Republican presidential candidate Donald Trump speaks during a South Carolina Republican primary night event in Spartanburg, S.C., Saturday, Feb. 20, 2016. Trump claimed a big victory in South Carolina's Republican primary Saturday, deepening his hold on the party's presidential field as the contest moved into the South. (AP Photo/Paul Sancya)

Are you surprised at the staying power of Donald Trump?

I am. I thought he was going to be a one-trick pony who blitzed the talk shows and fired a few insults and faded into reality TV bliss.

But after winning in New Hampshire and South Carolina — a political double-dip on par with winning the lottery and "Jeopardy!" in back-to-back weeks — Trump is clearly here to stay.

some text
Jay Greeson

Chiefly among the reasons for Trump's static-cling stickiness in the political landscape is our populace's exhaustion with our current government.


Trump offers very little in the way of solutions, but he offers a smorgasbord in terms of different.

Rightly or wrongly, we are in a place where most voters believe different is better, the grass over there is greener and change is needed.

Want an example?

OK, this newspaper reported Saturday that two female Democratic state lawmakers proposed a bill that would require men to meet a number of thresholds to get a prescription for medication to help them with erectile dysfunction. It has been called the "Viagra bill" by certain circles of the media, and well, that sounds fair.

At this point, we'll allow everyone to clear their heads and giggle at whatever joke pops to mind. (Yes, we are going to try to play this straight. That said, our editor asked us to keep this short. Wait, is that out of bounds?)

So the bill — pitched by Rep. Sherry Jones, D-Nashville, and Sen. Sara Kyle, D-Memphis — would put in a variety of hurdles before men in the state could get a little blue pill to help with what has to be more than a little problem on the embarrassing scale.

The crazy checklist is long. (Sorry.)

Folks wanting the medication would have to get multiple letters from their doctor on a variety of items, wait 48 hours before getting the prescription filled, have a notarized testimony from a previous partner that the condition exists, and undergo a heart test to make sure there are no dangers.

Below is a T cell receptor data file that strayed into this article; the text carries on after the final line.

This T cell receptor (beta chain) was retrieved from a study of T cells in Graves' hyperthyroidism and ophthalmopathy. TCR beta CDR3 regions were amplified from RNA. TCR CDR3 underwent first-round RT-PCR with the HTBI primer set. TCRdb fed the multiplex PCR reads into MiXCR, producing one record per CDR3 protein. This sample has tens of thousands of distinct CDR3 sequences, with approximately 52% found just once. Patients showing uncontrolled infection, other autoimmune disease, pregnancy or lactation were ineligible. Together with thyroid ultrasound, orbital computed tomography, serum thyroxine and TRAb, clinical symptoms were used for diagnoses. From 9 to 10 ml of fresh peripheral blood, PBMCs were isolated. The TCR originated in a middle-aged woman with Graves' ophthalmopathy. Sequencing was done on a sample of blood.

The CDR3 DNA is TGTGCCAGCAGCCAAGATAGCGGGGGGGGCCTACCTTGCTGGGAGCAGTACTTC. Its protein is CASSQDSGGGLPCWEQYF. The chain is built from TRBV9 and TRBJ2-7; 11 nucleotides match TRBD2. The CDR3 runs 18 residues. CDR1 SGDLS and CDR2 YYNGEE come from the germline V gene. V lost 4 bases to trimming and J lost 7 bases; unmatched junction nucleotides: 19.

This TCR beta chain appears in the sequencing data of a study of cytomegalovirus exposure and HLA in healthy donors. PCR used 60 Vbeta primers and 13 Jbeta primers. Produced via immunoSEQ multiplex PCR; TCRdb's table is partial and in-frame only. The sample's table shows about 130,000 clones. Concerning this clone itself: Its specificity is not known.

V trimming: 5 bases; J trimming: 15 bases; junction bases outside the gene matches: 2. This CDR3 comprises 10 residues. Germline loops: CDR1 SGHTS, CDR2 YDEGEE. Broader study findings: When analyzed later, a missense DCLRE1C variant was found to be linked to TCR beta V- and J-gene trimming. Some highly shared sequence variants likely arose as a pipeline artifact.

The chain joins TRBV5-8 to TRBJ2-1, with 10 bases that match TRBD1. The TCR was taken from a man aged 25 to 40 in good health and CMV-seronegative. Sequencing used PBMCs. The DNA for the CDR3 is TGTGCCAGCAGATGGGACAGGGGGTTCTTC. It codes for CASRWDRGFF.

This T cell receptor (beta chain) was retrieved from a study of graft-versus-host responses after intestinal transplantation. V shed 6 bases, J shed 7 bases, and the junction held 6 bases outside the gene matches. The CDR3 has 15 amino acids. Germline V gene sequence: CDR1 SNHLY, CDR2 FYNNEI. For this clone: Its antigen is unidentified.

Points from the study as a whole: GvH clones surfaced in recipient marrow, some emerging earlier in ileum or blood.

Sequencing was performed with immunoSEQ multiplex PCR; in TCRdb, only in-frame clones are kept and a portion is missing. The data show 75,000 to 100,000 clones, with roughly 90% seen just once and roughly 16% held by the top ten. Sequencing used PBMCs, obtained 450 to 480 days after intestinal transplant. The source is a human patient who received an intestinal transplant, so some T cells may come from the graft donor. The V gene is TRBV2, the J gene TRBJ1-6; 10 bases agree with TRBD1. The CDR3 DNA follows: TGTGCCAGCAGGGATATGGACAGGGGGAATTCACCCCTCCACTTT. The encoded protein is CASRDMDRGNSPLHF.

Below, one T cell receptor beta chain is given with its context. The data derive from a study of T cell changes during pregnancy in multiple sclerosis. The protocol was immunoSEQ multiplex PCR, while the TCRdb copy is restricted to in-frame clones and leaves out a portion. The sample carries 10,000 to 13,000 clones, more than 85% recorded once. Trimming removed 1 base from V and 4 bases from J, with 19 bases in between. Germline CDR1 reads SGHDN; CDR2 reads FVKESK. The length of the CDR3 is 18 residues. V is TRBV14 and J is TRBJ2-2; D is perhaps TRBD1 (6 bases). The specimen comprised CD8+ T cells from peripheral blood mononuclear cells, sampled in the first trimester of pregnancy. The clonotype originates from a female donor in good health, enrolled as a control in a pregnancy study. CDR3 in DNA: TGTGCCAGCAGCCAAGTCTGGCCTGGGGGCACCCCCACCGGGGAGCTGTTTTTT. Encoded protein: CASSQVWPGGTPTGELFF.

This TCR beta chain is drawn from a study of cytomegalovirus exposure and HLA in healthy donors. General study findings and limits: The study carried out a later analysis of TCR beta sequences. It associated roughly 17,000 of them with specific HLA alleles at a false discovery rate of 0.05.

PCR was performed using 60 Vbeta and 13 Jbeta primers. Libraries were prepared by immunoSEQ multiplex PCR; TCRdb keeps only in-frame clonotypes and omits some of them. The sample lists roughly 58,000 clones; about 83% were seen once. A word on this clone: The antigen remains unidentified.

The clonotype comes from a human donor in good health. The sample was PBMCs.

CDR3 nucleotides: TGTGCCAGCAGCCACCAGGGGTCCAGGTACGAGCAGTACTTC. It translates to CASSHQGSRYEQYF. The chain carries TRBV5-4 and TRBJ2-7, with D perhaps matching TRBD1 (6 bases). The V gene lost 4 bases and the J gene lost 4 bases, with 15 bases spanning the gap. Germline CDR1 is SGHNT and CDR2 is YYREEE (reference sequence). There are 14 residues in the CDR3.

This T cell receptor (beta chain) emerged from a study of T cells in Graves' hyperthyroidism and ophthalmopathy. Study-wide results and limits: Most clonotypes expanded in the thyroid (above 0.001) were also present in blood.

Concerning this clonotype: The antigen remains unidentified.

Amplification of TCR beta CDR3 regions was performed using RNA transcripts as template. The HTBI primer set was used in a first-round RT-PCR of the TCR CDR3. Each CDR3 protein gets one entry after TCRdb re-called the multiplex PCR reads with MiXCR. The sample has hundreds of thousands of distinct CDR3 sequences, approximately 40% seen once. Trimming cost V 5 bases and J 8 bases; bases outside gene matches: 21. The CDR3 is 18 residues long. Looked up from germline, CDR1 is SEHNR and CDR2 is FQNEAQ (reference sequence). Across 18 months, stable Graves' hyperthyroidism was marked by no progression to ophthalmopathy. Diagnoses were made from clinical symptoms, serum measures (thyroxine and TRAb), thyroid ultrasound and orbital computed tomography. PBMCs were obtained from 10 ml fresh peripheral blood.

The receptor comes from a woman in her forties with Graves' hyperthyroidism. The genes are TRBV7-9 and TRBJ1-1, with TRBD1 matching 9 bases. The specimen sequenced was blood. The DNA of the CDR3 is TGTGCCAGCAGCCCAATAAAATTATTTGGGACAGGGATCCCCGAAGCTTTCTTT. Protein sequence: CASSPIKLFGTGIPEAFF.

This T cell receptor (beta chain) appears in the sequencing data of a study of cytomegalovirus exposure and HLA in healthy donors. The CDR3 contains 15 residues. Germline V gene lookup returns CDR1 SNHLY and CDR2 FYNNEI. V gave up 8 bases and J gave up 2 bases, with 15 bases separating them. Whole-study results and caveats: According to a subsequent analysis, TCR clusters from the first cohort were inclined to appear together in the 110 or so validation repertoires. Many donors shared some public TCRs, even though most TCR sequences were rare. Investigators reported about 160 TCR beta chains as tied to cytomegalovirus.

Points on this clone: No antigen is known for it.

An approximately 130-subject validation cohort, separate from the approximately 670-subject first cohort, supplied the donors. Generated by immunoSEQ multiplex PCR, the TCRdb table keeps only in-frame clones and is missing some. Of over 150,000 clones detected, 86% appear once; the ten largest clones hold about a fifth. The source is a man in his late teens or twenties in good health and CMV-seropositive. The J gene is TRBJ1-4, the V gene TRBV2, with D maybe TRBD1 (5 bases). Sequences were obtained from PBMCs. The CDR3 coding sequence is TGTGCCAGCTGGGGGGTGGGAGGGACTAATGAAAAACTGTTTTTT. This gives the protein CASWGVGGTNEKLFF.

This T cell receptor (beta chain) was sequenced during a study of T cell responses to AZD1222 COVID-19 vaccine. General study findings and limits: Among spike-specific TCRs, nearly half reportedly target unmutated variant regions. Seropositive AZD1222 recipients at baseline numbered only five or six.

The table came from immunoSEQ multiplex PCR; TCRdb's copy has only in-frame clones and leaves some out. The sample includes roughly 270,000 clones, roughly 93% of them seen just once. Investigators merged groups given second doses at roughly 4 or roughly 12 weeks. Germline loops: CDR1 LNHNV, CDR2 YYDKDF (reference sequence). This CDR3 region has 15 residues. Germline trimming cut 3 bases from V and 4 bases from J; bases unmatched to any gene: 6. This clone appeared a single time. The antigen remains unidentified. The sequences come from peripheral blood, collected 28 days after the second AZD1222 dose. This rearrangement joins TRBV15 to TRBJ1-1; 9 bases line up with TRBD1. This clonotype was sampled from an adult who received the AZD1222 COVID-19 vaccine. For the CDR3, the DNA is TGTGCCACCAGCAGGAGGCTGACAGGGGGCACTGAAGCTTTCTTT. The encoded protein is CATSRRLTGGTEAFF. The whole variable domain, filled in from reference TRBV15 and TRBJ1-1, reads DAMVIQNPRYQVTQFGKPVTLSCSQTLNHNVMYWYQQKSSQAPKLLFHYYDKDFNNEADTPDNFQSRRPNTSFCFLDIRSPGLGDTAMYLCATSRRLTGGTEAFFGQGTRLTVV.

So it doesn't take that long to see through the ruse presented by Jones and Kyle.

The checklist is not that different from a lot of the abortion restrictions put forth by the hard-charging right-wing conservatives. In truth, as crazy as this bill seems, the Tennessee duo deserves some creative points for spinning the narrative in a different direction.

But that pandering and utter waste of taxpayers' time and money completely re-enforces and rekindles the flame driving the Trump engine.

Yes, in the political sphere, candidates are supposed to be everything to everyone, but lost in the background noise is the simple fact that very real problems affect huge portions of the country.

Maybe Jones and Kyle are the Butch and Sundance of political social commentary. Maybe they have decided a long solution to a societal problem is not as important as an emotional one. Maybe the depths with which our county, state and country have fallen are unsolvable without a checklist for a governmental intrusion between patient and doctor.

And maybe that's the point.

So it goes. If you wonder how we got to the point that Donald Trump is frontrunner on the ballot to lead the free world come November, well, it's not as hard a question as it may seem.

Contact Jay Greeson at His "Right to the Point" column runs on A2 on Tuesdays, Thursdays and Saturdays.